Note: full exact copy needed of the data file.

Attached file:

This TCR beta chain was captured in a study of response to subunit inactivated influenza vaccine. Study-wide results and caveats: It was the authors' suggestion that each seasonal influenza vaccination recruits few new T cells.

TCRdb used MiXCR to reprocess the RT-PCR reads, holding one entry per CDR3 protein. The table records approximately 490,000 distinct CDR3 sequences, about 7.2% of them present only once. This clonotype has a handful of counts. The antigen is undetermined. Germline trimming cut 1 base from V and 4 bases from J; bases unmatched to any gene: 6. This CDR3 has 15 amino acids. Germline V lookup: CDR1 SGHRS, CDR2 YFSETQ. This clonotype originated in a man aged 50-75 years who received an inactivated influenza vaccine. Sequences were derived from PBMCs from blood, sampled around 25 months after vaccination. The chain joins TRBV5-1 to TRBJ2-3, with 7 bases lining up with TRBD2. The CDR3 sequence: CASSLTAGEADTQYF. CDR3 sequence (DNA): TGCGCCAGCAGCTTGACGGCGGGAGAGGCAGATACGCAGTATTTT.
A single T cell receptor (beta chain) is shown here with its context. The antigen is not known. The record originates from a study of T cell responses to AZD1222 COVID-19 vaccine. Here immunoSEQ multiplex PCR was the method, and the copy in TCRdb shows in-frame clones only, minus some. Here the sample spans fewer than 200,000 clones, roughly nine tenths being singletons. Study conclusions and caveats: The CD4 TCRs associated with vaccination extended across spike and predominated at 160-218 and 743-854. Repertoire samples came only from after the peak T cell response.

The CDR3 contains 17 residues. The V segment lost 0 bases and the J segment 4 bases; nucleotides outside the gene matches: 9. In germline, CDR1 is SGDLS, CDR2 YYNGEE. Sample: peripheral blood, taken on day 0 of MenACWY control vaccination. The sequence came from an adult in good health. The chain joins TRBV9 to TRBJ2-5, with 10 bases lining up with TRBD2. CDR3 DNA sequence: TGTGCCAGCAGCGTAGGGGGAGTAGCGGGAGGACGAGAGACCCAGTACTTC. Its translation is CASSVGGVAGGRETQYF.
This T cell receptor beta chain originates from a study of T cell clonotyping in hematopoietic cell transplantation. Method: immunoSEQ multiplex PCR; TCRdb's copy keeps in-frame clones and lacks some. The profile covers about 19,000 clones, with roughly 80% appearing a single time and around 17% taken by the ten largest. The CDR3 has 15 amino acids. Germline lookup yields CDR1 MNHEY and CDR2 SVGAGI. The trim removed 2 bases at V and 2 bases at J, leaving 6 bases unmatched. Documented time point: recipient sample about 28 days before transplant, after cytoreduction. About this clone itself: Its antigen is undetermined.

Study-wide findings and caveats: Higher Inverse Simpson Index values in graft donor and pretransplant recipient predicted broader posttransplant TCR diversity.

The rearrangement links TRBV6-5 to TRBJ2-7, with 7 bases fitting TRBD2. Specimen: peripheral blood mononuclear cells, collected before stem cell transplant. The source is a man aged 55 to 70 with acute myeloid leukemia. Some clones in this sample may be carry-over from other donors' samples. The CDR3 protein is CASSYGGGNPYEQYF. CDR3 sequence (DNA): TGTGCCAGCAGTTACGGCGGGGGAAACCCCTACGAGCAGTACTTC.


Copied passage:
This TCR beta chain was captured in a study of response to subunit inactivated influenza vaccine. Study-wide results and caveats: It was the authors' suggestion that each seasonal influenza vaccination recruits few new T cells.

TCRdb used MiXCR to reprocess the RT-PCR reads, holding one entry per CDR3 protein. The table records approximately 490,000 distinct CDR3 sequences, about 7.2% of them present only once. This clonotype has a handful of counts. The antigen is undetermined. Germline trimming cut 1 base from V and 4 bases from J; bases unmatched to any gene: 6. This CDR3 has 15 amino acids. Germline V lookup: CDR1 SGHRS, CDR2 YFSETQ. This clonotype originated in a man aged 50-75 years who received an inactivated influenza vaccine. Sequences were derived from PBMCs from blood, sampled around 25 months after vaccination. The chain joins TRBV5-1 to TRBJ2-3, with 7 bases lining up with TRBD2. The CDR3 sequence: CASSLTAGEADTQYF. CDR3 sequence (DNA): TGCGCCAGCAGCTTGACGGCGGGAGAGGCAGATACGCAGTATTTT.
A single T cell receptor (beta chain) is shown here with its context. The antigen is not known. The record originates from a study of T cell responses to AZD1222 COVID-19 vaccine. Here immunoSEQ multiplex PCR was the method, and the copy in TCRdb shows in-frame clones only, minus some. Here the sample spans fewer than 200,000 clones, roughly nine tenths being singletons. Study conclusions and caveats: The CD4 TCRs associated with vaccination extended across spike and predominated at 160-218 and 743-854. Repertoire samples came only from after the peak T cell response.

The CDR3 contains 17 residues. The V segment lost 0 bases and the J segment 4 bases; nucleotides outside the gene matches: 9. In germline, CDR1 is SGDLS, CDR2 YYNGEE. Sample: peripheral blood, taken on day 0 of MenACWY control vaccination. The sequence came from an adult in good health. The chain joins TRBV9 to TRBJ2-5, with 10 bases lining up with TRBD2. CDR3 DNA sequence: TGTGCCAGCAGCGTAGGGGGAGTAGCGGGAGGACGAGAGACCCAGTACTTC. Its translation is CASSVGGVAGGRETQYF.
This T cell receptor beta chain originates from a study of T cell clonotyping in hematopoietic cell transplantation. Method: immunoSEQ multiplex PCR; TCRdb's copy keeps in-frame clones and lacks some. The profile covers about 19,000 clones, with roughly 80% appearing a single time and around 17% taken by the ten largest. The CDR3 has 15 amino acids. Germline lookup yields CDR1 MNHEY and CDR2 SVGAGI. The trim removed 2 bases at V and 2 bases at J, leaving 6 bases unmatched. Documented time point: recipient sample about 28 days before transplant, after cytoreduction. About this clone itself: Its antigen is undetermined.

Study-wide findings and caveats: Higher Inverse Simpson Index values in graft donor and pretransplant recipient predicted broader posttransplant TCR diversity.

The rearrangement links TRBV6-5 to TRBJ2-7, with 7 bases fitting TRBD2. Specimen: peripheral blood mononuclear cells, collected before stem cell transplant. The source is a man aged 55 to 70 with acute myeloid leukemia. Some clones in this sample may be carry-over from other donors' samples. The CDR3 protein is CASSYGGGNPYEQYF. CDR3 sequence (DNA): TGTGCCAGCAGTTACGGCGGGGGAAACCCCTACGAGCAGTACTTC.